Suggestions For Improvement

A few copyedits to the setup, player mat, and Judge mat would help a lot:

• The backside of the Judge mat should contain a numbered list of steps for game setup, including placing terrain cards.

• The front of the Judge mat should list game turn order - e.g. start turn, shuffle and resolve Momentum, etc. This would help to remember all steps during play. It should also list the actions that monsters can take during their turns, even if that's only "Move" and "Attack".

Things I Can't Judge Yet

• Healers (need more experience)
• Hardcore tactical players (this would be a lot of fun)
• Class balance (i.e. are any of the Thornwatch classes more powerful than others)

Summary

Should you try the print-and-play?

Yes. It's fun! Be warned you'll have to spend time on cutting and setup.

Should you buy Thornwatch?

You should get this game if:

• You have friends who don't like D&D, character sheets, or heavy roleplaying, but you enjoy gaming with them anyway
• You want an easy and fast game that makes a good story later
• You like introducing new, shy, or casual gamers to roleplaying or tactical games
• You enjoy creating your own enemy types, skill cards, map rules, objectives, or mechanics to make something new
• You like any game if it has great art

You should not get this game if:

• You don't like cooperative games (or maybe only play as the Judge?)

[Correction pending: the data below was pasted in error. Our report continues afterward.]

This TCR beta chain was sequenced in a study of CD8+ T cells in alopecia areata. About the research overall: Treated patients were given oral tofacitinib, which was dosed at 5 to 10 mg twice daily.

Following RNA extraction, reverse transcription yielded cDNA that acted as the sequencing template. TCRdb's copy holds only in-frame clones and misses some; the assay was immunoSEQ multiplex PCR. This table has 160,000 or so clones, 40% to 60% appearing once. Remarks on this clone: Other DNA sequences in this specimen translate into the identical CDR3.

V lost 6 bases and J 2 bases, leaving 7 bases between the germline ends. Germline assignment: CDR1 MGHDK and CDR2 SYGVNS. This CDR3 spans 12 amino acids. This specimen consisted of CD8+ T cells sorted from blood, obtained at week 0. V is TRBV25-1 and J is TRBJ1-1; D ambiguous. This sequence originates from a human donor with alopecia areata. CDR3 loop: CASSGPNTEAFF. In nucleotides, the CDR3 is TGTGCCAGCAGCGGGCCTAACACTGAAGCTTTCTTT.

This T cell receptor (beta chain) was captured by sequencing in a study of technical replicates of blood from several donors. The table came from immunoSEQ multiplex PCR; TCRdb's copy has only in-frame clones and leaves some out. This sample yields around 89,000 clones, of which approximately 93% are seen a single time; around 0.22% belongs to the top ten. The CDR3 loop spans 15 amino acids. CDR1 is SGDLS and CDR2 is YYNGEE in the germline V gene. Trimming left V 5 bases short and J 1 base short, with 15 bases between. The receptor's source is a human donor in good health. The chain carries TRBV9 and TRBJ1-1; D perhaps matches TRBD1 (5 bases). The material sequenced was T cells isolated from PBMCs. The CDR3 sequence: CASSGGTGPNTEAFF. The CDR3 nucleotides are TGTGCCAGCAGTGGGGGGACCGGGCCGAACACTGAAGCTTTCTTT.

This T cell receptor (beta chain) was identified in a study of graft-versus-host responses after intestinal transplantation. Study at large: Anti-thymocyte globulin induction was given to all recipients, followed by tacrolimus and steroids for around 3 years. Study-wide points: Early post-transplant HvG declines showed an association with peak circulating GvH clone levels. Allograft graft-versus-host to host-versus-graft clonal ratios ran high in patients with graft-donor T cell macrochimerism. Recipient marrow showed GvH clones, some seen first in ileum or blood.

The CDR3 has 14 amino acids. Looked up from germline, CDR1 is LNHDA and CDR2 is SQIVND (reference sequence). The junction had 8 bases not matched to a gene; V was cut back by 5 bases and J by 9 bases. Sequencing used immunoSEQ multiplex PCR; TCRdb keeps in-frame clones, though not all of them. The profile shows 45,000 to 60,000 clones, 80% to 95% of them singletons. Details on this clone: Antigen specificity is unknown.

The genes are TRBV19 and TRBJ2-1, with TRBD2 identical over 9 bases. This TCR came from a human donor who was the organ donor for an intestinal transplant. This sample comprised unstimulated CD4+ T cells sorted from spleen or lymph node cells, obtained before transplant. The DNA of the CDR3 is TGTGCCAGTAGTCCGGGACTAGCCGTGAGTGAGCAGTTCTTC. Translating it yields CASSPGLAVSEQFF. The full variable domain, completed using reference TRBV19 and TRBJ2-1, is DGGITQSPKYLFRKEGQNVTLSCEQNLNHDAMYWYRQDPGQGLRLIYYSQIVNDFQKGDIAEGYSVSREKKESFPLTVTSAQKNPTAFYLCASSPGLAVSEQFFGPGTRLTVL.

• You hate coordinating with other players (e.g. to focus on an enemy and eliminate them)
• You hate the idea of "resetting progress" if you damage an enemy but it doesn't die that round

My Rating

9/10. Lots of fun, easy to pick up, great art, good mechanics. There is lots of replayability as you try out different party combinations, character decks, scene goals, scene mechanics, and monster types. Can't wait to play more.

Thanks for reading!

--

Edit: Clarify playtimes (30 minutes for 2 heroes and solo play; 90 minutes for a full party of new players)
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Paul Glickman
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The fact that the only person defending this game is a new user from 3 days ago is somewhat troubling to me.
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Anthony Edwards
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culix wrote:
Thornwatch is a fun game that's fast and easy to pick up and play, and easy to customize.

Easy to Play: I ran through two scenarios in an hour!...


For me this would be the clearest indicator of a game without any substance. Thank you for mentioning this.
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Evgeni Marinov
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Paul G wrote:
The fact that the only person defending this game is a new user from 3 days ago is somewhat troubling to me.


Yeah, but does it really need "defending"? It has 4000 backers...
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Nathan Johnson
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Wow, this game can't catch a break

The designer (Mike) was at Mox in Bellevue WA on Sunday demoing the game. Ok, he wasn't demoing but there were people there demoing the game, he was more observing and answering questions. The game room was packed and they had 5-6 demos going at any given time. Interest seemed high and the feedback seemed mostly positive.